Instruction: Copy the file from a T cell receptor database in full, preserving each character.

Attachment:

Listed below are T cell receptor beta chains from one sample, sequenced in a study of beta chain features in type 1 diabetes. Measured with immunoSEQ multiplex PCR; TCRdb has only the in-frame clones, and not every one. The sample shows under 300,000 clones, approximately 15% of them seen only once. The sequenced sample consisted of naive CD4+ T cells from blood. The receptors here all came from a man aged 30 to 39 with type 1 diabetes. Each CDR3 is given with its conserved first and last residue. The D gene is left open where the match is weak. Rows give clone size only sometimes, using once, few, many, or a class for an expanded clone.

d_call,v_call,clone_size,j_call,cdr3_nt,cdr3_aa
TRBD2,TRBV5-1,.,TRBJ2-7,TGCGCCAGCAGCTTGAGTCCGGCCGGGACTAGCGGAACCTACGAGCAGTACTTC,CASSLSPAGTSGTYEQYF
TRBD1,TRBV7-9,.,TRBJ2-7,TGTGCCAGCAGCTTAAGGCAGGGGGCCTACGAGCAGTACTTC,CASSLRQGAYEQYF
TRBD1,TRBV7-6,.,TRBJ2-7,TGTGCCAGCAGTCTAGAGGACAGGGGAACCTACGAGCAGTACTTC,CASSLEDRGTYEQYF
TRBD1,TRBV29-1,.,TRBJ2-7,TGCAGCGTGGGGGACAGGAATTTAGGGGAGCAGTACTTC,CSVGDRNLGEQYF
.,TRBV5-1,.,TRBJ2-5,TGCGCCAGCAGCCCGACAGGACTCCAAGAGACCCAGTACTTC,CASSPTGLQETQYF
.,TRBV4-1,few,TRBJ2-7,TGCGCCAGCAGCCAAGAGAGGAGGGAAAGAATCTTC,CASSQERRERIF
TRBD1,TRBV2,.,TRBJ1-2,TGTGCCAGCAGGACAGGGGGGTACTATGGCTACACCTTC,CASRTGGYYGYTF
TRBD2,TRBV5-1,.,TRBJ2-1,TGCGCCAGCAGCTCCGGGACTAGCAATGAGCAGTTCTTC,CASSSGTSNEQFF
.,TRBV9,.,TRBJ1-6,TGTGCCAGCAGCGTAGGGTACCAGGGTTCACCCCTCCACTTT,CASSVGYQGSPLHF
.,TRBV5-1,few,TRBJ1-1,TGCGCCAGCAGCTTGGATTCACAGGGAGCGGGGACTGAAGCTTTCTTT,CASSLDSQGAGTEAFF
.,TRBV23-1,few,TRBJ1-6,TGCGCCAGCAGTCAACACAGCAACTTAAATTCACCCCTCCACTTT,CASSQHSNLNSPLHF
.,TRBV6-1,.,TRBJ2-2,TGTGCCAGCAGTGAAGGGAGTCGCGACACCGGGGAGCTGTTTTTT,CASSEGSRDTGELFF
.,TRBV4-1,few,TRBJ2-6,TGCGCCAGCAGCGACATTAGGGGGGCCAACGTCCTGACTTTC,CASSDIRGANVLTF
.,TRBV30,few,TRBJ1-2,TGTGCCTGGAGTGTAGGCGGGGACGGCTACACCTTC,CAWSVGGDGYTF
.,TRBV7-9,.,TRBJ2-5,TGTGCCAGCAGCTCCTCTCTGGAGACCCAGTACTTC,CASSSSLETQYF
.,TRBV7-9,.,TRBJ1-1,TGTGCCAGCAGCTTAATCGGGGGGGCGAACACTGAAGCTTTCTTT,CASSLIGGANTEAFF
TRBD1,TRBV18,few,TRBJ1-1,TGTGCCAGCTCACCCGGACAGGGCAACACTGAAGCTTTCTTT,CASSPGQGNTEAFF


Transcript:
Listed below are T cell receptor beta chains from one sample, sequenced in a study of beta chain features in type 1 diabetes. Measured with immunoSEQ multiplex PCR; TCRdb has only the in-frame clones, and not every one. The sample shows under 300,000 clones, approximately 15% of them seen only once. The sequenced sample consisted of naive CD4+ T cells from blood. The receptors here all came from a man aged 30 to 39 with type 1 diabetes. Each CDR3 is given with its conserved first and last residue. The D gene is left open where the match is weak. Rows give clone size only sometimes, using once, few, many, or a class for an expanded clone.

d_call,v_call,clone_size,j_call,cdr3_nt,cdr3_aa
TRBD2,TRBV5-1,.,TRBJ2-7,TGCGCCAGCAGCTTGAGTCCGGCCGGGACTAGCGGAACCTACGAGCAGTACTTC,CASSLSPAGTSGTYEQYF
TRBD1,TRBV7-9,.,TRBJ2-7,TGTGCCAGCAGCTTAAGGCAGGGGGCCTACGAGCAGTACTTC,CASSLRQGAYEQYF
TRBD1,TRBV7-6,.,TRBJ2-7,TGTGCCAGCAGTCTAGAGGACAGGGGAACCTACGAGCAGTACTTC,CASSLEDRGTYEQYF
TRBD1,TRBV29-1,.,TRBJ2-7,TGCAGCGTGGGGGACAGGAATTTAGGGGAGCAGTACTTC,CSVGDRNLGEQYF
.,TRBV5-1,.,TRBJ2-5,TGCGCCAGCAGCCCGACAGGACTCCAAGAGACCCAGTACTTC,CASSPTGLQETQYF
.,TRBV4-1,few,TRBJ2-7,TGCGCCAGCAGCCAAGAGAGGAGGGAAAGAATCTTC,CASSQERRERIF
TRBD1,TRBV2,.,TRBJ1-2,TGTGCCAGCAGGACAGGGGGGTACTATGGCTACACCTTC,CASRTGGYYGYTF
TRBD2,TRBV5-1,.,TRBJ2-1,TGCGCCAGCAGCTCCGGGACTAGCAATGAGCAGTTCTTC,CASSSGTSNEQFF
.,TRBV9,.,TRBJ1-6,TGTGCCAGCAGCGTAGGGTACCAGGGTTCACCCCTCCACTTT,CASSVGYQGSPLHF
.,TRBV5-1,few,TRBJ1-1,TGCGCCAGCAGCTTGGATTCACAGGGAGCGGGGACTGAAGCTTTCTTT,CASSLDSQGAGTEAFF
.,TRBV23-1,few,TRBJ1-6,TGCGCCAGCAGTCAACACAGCAACTTAAATTCACCCCTCCACTTT,CASSQHSNLNSPLHF
.,TRBV6-1,.,TRBJ2-2,TGTGCCAGCAGTGAAGGGAGTCGCGACACCGGGGAGCTGTTTTTT,CASSEGSRDTGELFF
.,TRBV4-1,few,TRBJ2-6,TGCGCCAGCAGCGACATTAGGGGGGCCAACGTCCTGACTTTC,CASSDIRGANVLTF
.,TRBV30,few,TRBJ1-2,TGTGCCTGGAGTGTAGGCGGGGACGGCTACACCTTC,CAWSVGGDGYTF
.,TRBV7-9,.,TRBJ2-5,TGTGCCAGCAGCTCCTCTCTGGAGACCCAGTACTTC,CASSSSLETQYF
.,TRBV7-9,.,TRBJ1-1,TGTGCCAGCAGCTTAATCGGGGGGGCGAACACTGAAGCTTTCTTT,CASSLIGGANTEAFF
TRBD1,TRBV18,few,TRBJ1-1,TGTGCCAGCTCACCCGGACAGGGCAACACTGAAGCTTTCTTT,CASSPGQGNTEAFF